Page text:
Drive Sober or Get Pulled Over is the message from the National Highway Traffic Safety Administration.
The NHTSA kicked off its high-visibility enforcement campaign in August, reminding Americans not to drive impaired. The high-visibility enforcement is supported by a $10 million national advertising campaign.
Motorists can expect to see increased law enforcement on the road from Aug. 19 through Sept. 7. During this time, thousands of participating state and local law enforcement agencies will be monitoring roadways to protect the public from impaired drivers.
“Driving while impaired is a leading cause of fatalities on our nation’s roads, and during this Labor Day weekend, please take action to avoid these completely preventable tragedies,” said U.S. Transportation Secretary Elaine L. Chao.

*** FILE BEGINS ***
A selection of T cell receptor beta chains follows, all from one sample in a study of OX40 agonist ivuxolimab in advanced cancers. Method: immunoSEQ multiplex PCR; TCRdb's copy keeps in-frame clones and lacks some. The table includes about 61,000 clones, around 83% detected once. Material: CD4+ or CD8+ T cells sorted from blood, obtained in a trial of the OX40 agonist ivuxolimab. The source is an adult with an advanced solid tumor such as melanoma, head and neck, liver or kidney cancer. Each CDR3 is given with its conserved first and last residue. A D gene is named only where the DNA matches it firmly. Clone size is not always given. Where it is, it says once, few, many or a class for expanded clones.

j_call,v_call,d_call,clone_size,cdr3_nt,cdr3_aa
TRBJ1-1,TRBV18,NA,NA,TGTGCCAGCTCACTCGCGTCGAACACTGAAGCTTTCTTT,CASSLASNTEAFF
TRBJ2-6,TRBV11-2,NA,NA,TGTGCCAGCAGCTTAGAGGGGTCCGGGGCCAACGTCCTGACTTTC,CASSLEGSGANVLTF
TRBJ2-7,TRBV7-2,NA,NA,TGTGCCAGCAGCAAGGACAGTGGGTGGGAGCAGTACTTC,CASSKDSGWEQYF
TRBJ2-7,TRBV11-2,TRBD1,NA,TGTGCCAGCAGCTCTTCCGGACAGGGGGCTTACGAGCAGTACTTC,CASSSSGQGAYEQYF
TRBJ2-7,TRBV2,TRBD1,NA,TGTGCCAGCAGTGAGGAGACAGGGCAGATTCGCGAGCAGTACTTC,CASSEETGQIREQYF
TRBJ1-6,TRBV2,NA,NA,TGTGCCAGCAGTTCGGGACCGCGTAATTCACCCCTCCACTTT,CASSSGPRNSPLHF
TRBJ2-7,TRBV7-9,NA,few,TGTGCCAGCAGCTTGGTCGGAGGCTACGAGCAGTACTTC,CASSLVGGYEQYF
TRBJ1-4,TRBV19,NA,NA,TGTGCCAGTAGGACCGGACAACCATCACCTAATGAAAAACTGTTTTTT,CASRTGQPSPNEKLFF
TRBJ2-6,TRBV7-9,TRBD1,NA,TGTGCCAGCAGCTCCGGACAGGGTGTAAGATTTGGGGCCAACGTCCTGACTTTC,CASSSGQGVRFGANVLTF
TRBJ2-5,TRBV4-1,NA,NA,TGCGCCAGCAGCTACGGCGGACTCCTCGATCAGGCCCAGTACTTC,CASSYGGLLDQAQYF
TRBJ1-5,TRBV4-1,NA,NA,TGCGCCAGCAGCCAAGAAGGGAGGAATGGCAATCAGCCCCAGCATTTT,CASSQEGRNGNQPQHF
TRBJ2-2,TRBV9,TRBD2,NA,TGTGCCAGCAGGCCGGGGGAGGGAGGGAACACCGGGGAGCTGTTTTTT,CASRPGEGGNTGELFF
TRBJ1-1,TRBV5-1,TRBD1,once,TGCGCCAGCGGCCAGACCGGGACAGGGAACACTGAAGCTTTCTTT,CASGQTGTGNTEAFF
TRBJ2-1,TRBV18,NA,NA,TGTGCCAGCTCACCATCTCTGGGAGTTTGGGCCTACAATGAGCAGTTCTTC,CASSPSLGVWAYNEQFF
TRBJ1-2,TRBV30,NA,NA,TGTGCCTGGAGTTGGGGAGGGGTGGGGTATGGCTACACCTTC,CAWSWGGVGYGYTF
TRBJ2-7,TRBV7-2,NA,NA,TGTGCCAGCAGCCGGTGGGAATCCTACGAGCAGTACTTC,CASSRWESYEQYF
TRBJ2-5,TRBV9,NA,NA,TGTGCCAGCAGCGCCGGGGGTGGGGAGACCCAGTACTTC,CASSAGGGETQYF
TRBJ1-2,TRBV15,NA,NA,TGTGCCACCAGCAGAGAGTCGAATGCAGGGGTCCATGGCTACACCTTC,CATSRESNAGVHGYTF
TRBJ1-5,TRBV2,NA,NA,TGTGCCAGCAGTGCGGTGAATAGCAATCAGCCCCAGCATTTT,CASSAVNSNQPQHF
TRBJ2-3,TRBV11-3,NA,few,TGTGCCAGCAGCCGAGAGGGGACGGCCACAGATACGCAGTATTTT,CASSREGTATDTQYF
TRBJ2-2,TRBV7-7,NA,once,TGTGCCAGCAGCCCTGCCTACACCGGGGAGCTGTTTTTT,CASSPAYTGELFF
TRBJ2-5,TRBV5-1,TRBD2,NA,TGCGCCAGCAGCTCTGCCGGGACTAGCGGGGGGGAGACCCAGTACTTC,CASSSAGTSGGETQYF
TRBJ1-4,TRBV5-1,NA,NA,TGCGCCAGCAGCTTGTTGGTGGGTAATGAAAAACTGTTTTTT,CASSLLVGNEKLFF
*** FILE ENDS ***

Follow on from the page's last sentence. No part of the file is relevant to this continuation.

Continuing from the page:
NHTSA’s latest alcohol-impaired driving data shows that in 2018 there were 10,511 motor vehicle crash fatalities involving a driver with a blood alcohol concentration above the legal limit, accounting for 29% of all traffic fatalities that year.
About two-thirds of alcohol-impaired fatalities (7,051) were in crashes involving a driver with a BAC of 0.15 g/dL or higher — close to twice the legal limit in most states.
In the 2018 Labor Day holiday alone, the NHTSA reported 439 traffic crash deaths, with 43% involving drivers who had been drinking and 38% involved a drunk driver. =
NHTSA’s Ride Sober or Get Pulled Over high-visibility enforcement campaign runs from August 21 to September 7, 2020. Don’t be part of the problem: Always ride sober, no matter what. pic.twitter.com/7ibTDNblbH
— Jax Sheriff’s Office (@JSOPIO) August 22, 2020
The Jacksonville Sheriff’s Office sharing the same message: “Don’t be part of the problem. Always ride sober no matter what.”
“Our campaign’s focus is to raise national awareness about the dangers of driving while impaired, and to prevent future crash fatalities and injuries,” said NHTSA Deputy Administrator James Owens. “NHTSA encourages everyone to celebrate this socially distanced Labor Day safely and create a plan that prevents you, your friends, or your family from driving impaired.”
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